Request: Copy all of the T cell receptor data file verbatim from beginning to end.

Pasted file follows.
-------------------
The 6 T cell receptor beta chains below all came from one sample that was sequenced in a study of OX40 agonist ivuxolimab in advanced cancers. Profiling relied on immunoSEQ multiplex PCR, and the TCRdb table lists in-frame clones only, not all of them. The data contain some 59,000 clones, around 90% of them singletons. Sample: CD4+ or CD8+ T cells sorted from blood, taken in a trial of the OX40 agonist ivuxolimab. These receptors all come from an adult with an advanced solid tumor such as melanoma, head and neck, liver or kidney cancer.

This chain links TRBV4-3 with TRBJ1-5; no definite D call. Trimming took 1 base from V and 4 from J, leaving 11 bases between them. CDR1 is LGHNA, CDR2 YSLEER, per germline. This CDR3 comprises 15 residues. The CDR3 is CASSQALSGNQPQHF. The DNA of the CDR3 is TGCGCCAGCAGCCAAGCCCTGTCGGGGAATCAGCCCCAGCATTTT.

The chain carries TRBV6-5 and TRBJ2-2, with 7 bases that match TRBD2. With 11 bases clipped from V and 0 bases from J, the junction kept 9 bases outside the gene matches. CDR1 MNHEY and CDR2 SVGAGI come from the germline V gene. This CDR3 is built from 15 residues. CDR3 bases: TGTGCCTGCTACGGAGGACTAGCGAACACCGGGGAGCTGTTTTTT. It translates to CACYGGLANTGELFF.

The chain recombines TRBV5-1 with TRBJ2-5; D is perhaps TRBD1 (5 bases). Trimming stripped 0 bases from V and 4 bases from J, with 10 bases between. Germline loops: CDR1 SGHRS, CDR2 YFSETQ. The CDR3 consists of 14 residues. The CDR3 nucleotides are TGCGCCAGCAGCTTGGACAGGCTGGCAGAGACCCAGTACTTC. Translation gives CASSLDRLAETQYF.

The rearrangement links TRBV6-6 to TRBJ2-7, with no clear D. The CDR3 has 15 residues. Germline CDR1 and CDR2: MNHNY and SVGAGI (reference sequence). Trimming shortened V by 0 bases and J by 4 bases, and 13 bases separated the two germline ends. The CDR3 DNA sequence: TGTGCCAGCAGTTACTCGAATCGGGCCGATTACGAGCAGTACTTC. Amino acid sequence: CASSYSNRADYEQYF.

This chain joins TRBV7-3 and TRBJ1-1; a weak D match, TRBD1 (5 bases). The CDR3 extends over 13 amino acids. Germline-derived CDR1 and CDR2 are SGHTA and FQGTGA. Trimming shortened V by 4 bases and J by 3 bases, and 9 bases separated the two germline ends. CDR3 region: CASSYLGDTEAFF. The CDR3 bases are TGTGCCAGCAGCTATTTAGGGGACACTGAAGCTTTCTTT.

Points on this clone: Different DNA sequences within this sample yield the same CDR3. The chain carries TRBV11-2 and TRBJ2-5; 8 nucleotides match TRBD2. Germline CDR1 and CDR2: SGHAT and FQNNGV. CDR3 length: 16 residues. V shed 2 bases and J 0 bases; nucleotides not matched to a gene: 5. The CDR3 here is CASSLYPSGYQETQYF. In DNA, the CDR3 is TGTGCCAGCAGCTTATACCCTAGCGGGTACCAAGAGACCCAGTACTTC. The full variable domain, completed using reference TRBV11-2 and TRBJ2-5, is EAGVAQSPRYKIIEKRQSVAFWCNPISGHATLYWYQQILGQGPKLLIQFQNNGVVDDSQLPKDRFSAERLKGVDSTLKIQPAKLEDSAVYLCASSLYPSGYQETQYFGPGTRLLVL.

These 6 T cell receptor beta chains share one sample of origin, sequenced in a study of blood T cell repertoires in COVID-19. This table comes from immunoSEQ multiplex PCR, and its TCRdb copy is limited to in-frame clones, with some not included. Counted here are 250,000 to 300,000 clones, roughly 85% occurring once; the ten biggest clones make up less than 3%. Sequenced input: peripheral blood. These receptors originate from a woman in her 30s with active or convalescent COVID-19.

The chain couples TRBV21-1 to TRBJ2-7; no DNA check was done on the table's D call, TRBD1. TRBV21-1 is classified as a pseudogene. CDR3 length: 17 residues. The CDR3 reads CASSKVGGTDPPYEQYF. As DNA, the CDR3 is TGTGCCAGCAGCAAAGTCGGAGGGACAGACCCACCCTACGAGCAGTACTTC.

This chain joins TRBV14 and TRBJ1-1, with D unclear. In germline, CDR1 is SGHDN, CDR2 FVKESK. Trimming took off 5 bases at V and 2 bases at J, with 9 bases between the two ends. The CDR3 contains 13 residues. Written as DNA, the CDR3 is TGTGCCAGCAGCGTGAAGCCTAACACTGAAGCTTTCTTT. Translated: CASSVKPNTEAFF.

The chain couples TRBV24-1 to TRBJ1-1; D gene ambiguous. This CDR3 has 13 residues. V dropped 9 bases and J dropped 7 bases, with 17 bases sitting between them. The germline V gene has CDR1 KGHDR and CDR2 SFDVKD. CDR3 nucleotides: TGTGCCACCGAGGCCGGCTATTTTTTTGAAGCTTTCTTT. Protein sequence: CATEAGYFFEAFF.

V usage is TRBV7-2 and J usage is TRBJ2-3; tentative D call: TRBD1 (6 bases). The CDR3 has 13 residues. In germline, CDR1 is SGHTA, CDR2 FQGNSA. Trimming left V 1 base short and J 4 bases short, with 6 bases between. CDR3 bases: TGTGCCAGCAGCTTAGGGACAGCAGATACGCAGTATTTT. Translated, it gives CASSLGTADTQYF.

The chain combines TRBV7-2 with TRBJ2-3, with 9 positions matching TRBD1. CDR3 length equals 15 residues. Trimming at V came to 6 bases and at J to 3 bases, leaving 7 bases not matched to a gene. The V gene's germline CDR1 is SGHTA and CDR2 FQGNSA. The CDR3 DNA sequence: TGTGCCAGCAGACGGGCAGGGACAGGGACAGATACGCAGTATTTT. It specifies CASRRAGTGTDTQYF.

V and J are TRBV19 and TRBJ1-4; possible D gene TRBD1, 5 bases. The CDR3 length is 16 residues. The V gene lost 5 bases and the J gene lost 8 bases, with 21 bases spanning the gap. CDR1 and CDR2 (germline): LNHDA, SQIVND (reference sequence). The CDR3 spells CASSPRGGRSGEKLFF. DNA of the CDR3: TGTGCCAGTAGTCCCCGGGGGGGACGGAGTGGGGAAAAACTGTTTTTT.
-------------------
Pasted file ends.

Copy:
The 6 T cell receptor beta chains below all came from one sample that was sequenced in a study of OX40 agonist ivuxolimab in advanced cancers. Profiling relied on immunoSEQ multiplex PCR, and the TCRdb table lists in-frame clones only, not all of them. The data contain some 59,000 clones, around 90% of them singletons. Sample: CD4+ or CD8+ T cells sorted from blood, taken in a trial of the OX40 agonist ivuxolimab. These receptors all come from an adult with an advanced solid tumor such as melanoma, head and neck, liver or kidney cancer.

This chain links TRBV4-3 with TRBJ1-5; no definite D call. Trimming took 1 base from V and 4 from J, leaving 11 bases between them. CDR1 is LGHNA, CDR2 YSLEER, per germline. This CDR3 comprises 15 residues. The CDR3 is CASSQALSGNQPQHF. The DNA of the CDR3 is TGCGCCAGCAGCCAAGCCCTGTCGGGGAATCAGCCCCAGCATTTT.

The chain carries TRBV6-5 and TRBJ2-2, with 7 bases that match TRBD2. With 11 bases clipped from V and 0 bases from J, the junction kept 9 bases outside the gene matches. CDR1 MNHEY and CDR2 SVGAGI come from the germline V gene. This CDR3 is built from 15 residues. CDR3 bases: TGTGCCTGCTACGGAGGACTAGCGAACACCGGGGAGCTGTTTTTT. It translates to CACYGGLANTGELFF.

The chain recombines TRBV5-1 with TRBJ2-5; D is perhaps TRBD1 (5 bases). Trimming stripped 0 bases from V and 4 bases from J, with 10 bases between. Germline loops: CDR1 SGHRS, CDR2 YFSETQ. The CDR3 consists of 14 residues. The CDR3 nucleotides are TGCGCCAGCAGCTTGGACAGGCTGGCAGAGACCCAGTACTTC. Translation gives CASSLDRLAETQYF.

The rearrangement links TRBV6-6 to TRBJ2-7, with no clear D. The CDR3 has 15 residues. Germline CDR1 and CDR2: MNHNY and SVGAGI (reference sequence). Trimming shortened V by 0 bases and J by 4 bases, and 13 bases separated the two germline ends. The CDR3 DNA sequence: TGTGCCAGCAGTTACTCGAATCGGGCCGATTACGAGCAGTACTTC. Amino acid sequence: CASSYSNRADYEQYF.

This chain joins TRBV7-3 and TRBJ1-1; a weak D match, TRBD1 (5 bases). The CDR3 extends over 13 amino acids. Germline-derived CDR1 and CDR2 are SGHTA and FQGTGA. Trimming shortened V by 4 bases and J by 3 bases, and 9 bases separated the two germline ends. CDR3 region: CASSYLGDTEAFF. The CDR3 bases are TGTGCCAGCAGCTATTTAGGGGACACTGAAGCTTTCTTT.

Points on this clone: Different DNA sequences within this sample yield the same CDR3. The chain carries TRBV11-2 and TRBJ2-5; 8 nucleotides match TRBD2. Germline CDR1 and CDR2: SGHAT and FQNNGV. CDR3 length: 16 residues. V shed 2 bases and J 0 bases; nucleotides not matched to a gene: 5. The CDR3 here is CASSLYPSGYQETQYF. In DNA, the CDR3 is TGTGCCAGCAGCTTATACCCTAGCGGGTACCAAGAGACCCAGTACTTC. The full variable domain, completed using reference TRBV11-2 and TRBJ2-5, is EAGVAQSPRYKIIEKRQSVAFWCNPISGHATLYWYQQILGQGPKLLIQFQNNGVVDDSQLPKDRFSAERLKGVDSTLKIQPAKLEDSAVYLCASSLYPSGYQETQYFGPGTRLLVL.

These 6 T cell receptor beta chains share one sample of origin, sequenced in a study of blood T cell repertoires in COVID-19. This table comes from immunoSEQ multiplex PCR, and its TCRdb copy is limited to in-frame clones, with some not included. Counted here are 250,000 to 300,000 clones, roughly 85% occurring once; the ten biggest clones make up less than 3%. Sequenced input: peripheral blood. These receptors originate from a woman in her 30s with active or convalescent COVID-19.

The chain couples TRBV21-1 to TRBJ2-7; no DNA check was done on the table's D call, TRBD1. TRBV21-1 is classified as a pseudogene. CDR3 length: 17 residues. The CDR3 reads CASSKVGGTDPPYEQYF. As DNA, the CDR3 is TGTGCCAGCAGCAAAGTCGGAGGGACAGACCCACCCTACGAGCAGTACTTC.

This chain joins TRBV14 and TRBJ1-1, with D unclear. In germline, CDR1 is SGHDN, CDR2 FVKESK. Trimming took off 5 bases at V and 2 bases at J, with 9 bases between the two ends. The CDR3 contains 13 residues. Written as DNA, the CDR3 is TGTGCCAGCAGCGTGAAGCCTAACACTGAAGCTTTCTTT. Translated: CASSVKPNTEAFF.

The chain couples TRBV24-1 to TRBJ1-1; D gene ambiguous. This CDR3 has 13 residues. V dropped 9 bases and J dropped 7 bases, with 17 bases sitting between them. The germline V gene has CDR1 KGHDR and CDR2 SFDVKD. CDR3 nucleotides: TGTGCCACCGAGGCCGGCTATTTTTTTGAAGCTTTCTTT. Protein sequence: CATEAGYFFEAFF.

V usage is TRBV7-2 and J usage is TRBJ2-3; tentative D call: TRBD1 (6 bases). The CDR3 has 13 residues. In germline, CDR1 is SGHTA, CDR2 FQGNSA. Trimming left V 1 base short and J 4 bases short, with 6 bases between. CDR3 bases: TGTGCCAGCAGCTTAGGGACAGCAGATACGCAGTATTTT. Translated, it gives CASSLGTADTQYF.

The chain combines TRBV7-2 with TRBJ2-3, with 9 positions matching TRBD1. CDR3 length equals 15 residues. Trimming at V came to 6 bases and at J to 3 bases, leaving 7 bases not matched to a gene. The V gene's germline CDR1 is SGHTA and CDR2 FQGNSA. The CDR3 DNA sequence: TGTGCCAGCAGACGGGCAGGGACAGGGACAGATACGCAGTATTTT. It specifies CASRRAGTGTDTQYF.

V and J are TRBV19 and TRBJ1-4; possible D gene TRBD1, 5 bases. The CDR3 length is 16 residues. The V gene lost 5 bases and the J gene lost 8 bases, with 21 bases spanning the gap. CDR1 and CDR2 (germline): LNHDA, SQIVND (reference sequence). The CDR3 spells CASSPRGGRSGEKLFF. DNA of the CDR3: TGTGCCAGTAGTCCCCGGGGGGGACGGAGTGGGGAAAAACTGTTTTTT.